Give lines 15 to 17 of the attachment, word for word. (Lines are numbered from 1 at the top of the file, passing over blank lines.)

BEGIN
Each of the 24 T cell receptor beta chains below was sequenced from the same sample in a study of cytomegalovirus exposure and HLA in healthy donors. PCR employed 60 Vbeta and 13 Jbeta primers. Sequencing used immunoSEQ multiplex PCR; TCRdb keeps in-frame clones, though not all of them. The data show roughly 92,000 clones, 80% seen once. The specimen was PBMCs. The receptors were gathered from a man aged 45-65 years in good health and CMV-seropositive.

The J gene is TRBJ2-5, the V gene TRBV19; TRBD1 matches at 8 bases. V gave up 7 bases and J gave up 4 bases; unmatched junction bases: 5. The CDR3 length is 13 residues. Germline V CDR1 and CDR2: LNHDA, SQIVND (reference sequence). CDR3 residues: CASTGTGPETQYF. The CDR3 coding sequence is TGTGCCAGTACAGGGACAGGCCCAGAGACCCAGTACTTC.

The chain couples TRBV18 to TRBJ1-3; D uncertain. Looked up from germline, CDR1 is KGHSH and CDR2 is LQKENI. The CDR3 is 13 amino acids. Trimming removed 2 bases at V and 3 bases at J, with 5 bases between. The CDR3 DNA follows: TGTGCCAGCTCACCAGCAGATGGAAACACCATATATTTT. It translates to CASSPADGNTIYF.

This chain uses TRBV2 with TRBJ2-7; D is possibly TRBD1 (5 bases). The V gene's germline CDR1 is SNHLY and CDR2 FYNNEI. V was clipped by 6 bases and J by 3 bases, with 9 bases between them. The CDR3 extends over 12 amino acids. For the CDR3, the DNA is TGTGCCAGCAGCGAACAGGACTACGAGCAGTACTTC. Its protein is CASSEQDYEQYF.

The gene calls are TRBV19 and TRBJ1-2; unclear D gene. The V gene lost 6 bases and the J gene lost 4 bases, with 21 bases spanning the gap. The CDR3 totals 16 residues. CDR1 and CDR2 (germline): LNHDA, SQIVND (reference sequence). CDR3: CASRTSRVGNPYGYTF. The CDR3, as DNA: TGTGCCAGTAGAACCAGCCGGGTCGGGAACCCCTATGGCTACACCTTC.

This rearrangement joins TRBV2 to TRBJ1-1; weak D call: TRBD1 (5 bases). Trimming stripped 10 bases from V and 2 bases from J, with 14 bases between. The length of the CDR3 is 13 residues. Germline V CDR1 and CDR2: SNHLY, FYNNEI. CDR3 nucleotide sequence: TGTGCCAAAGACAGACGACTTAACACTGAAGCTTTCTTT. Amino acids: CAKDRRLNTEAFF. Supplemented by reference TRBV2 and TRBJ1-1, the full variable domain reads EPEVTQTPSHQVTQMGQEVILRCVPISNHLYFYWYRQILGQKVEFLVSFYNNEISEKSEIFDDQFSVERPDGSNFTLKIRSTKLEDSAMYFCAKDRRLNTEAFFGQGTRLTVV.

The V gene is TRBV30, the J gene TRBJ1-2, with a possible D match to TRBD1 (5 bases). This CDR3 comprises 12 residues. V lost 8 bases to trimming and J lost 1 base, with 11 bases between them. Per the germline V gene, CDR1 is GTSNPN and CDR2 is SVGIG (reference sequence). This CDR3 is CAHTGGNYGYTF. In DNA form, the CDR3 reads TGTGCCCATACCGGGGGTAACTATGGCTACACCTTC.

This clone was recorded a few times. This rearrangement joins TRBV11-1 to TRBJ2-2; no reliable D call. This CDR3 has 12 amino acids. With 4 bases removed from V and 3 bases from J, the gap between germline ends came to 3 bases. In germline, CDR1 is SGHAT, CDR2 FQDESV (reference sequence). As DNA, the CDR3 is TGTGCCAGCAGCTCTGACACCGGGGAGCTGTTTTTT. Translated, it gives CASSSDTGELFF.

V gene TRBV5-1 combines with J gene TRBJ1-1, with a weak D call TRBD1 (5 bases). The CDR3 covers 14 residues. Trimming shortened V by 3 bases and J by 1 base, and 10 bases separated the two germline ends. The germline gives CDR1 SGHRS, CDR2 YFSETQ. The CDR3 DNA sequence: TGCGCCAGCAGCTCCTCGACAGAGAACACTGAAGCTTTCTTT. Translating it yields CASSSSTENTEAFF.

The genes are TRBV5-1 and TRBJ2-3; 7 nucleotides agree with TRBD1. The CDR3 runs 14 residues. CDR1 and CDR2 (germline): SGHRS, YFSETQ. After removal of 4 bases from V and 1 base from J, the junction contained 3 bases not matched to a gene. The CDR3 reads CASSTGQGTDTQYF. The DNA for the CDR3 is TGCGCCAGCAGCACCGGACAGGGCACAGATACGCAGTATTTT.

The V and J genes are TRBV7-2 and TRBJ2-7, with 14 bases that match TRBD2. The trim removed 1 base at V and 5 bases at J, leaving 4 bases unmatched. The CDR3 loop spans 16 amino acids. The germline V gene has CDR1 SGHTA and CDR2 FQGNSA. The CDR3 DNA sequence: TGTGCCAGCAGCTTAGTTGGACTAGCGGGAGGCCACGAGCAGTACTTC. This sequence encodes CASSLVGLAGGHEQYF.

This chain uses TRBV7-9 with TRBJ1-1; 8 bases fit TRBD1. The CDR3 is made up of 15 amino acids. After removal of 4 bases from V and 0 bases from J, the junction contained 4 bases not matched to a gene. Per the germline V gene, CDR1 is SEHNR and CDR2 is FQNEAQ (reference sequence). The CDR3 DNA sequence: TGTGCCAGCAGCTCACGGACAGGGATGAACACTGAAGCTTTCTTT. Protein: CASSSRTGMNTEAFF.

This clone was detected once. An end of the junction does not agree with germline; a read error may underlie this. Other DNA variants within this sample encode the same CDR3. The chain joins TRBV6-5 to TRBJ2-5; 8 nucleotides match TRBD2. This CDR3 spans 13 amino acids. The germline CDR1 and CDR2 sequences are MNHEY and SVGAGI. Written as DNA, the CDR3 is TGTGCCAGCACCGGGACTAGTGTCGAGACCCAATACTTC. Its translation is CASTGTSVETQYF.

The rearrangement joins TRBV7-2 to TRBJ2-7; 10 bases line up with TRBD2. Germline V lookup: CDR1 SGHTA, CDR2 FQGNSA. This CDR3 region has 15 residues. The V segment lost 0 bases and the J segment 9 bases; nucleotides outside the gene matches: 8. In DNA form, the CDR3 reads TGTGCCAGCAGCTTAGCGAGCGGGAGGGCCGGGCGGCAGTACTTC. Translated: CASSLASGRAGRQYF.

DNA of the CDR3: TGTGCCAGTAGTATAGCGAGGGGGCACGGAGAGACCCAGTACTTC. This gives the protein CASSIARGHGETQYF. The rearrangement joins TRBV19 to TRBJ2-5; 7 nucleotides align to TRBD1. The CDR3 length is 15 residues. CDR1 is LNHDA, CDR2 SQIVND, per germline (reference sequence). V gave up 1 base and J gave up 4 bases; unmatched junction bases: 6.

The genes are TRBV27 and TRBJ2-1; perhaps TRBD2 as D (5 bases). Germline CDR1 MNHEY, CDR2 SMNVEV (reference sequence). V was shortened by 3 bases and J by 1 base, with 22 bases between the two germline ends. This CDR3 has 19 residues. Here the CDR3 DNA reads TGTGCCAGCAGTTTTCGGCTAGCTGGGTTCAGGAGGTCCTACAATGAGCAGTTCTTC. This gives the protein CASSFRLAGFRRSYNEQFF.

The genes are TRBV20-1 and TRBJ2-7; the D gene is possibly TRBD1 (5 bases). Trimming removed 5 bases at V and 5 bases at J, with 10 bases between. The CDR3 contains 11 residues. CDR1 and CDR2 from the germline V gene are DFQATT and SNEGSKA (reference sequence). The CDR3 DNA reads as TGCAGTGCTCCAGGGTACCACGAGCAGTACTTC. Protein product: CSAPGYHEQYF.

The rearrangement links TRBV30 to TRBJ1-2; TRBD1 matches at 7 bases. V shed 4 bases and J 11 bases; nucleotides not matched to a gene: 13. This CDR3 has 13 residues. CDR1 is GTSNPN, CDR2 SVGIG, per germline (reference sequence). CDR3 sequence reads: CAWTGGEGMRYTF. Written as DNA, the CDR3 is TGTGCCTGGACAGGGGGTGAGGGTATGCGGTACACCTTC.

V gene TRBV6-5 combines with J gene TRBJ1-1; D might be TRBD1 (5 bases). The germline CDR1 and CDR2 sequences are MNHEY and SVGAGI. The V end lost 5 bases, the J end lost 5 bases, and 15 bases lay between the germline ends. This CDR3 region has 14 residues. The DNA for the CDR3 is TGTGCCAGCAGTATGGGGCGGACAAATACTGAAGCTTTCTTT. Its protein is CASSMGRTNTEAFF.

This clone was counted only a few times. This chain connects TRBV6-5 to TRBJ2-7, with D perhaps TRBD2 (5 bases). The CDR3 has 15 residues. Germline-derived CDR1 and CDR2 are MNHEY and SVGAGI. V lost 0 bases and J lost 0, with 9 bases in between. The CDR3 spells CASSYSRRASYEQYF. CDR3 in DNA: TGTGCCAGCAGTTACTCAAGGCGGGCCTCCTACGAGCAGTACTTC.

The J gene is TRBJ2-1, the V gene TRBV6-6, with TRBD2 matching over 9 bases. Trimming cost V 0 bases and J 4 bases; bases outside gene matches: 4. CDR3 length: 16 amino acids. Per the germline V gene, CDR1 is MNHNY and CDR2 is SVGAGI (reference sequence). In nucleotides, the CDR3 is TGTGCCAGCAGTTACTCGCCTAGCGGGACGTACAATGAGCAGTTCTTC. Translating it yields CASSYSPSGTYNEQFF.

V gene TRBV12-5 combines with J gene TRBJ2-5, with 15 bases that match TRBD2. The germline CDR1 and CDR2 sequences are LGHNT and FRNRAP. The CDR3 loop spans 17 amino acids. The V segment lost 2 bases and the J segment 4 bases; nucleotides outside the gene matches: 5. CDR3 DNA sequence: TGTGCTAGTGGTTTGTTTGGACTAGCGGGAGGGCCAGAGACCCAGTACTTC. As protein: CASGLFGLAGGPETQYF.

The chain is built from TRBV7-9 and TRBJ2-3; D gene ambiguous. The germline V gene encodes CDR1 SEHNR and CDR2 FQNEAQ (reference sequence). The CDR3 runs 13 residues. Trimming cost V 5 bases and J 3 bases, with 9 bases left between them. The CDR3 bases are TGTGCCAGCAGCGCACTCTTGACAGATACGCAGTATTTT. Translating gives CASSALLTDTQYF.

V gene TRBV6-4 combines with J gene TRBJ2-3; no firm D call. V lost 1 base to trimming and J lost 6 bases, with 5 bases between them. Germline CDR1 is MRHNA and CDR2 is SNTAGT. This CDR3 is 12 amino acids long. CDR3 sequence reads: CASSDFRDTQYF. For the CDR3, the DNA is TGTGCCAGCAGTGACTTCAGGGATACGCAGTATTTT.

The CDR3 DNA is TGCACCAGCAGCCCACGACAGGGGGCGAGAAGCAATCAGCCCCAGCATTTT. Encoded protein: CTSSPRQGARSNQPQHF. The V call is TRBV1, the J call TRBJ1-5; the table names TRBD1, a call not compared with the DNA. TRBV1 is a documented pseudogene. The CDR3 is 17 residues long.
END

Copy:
DNA of the CDR3: TGTGCCAGTAGTATAGCGAGGGGGCACGGAGAGACCCAGTACTTC. This gives the protein CASSIARGHGETQYF. The rearrangement joins TRBV19 to TRBJ2-5; 7 nucleotides align to TRBD1. The CDR3 length is 15 residues. CDR1 is LNHDA, CDR2 SQIVND, per germline (reference sequence). V gave up 1 base and J gave up 4 bases; unmatched junction bases: 6.

The genes are TRBV27 and TRBJ2-1; perhaps TRBD2 as D (5 bases). Germline CDR1 MNHEY, CDR2 SMNVEV (reference sequence). V was shortened by 3 bases and J by 1 base, with 22 bases between the two germline ends. This CDR3 has 19 residues. Here the CDR3 DNA reads TGTGCCAGCAGTTTTCGGCTAGCTGGGTTCAGGAGGTCCTACAATGAGCAGTTCTTC. This gives the protein CASSFRLAGFRRSYNEQFF.

The genes are TRBV20-1 and TRBJ2-7; the D gene is possibly TRBD1 (5 bases). Trimming removed 5 bases at V and 5 bases at J, with 10 bases between. The CDR3 contains 11 residues. CDR1 and CDR2 from the germline V gene are DFQATT and SNEGSKA (reference sequence). The CDR3 DNA reads as TGCAGTGCTCCAGGGTACCACGAGCAGTACTTC. Protein product: CSAPGYHEQYF.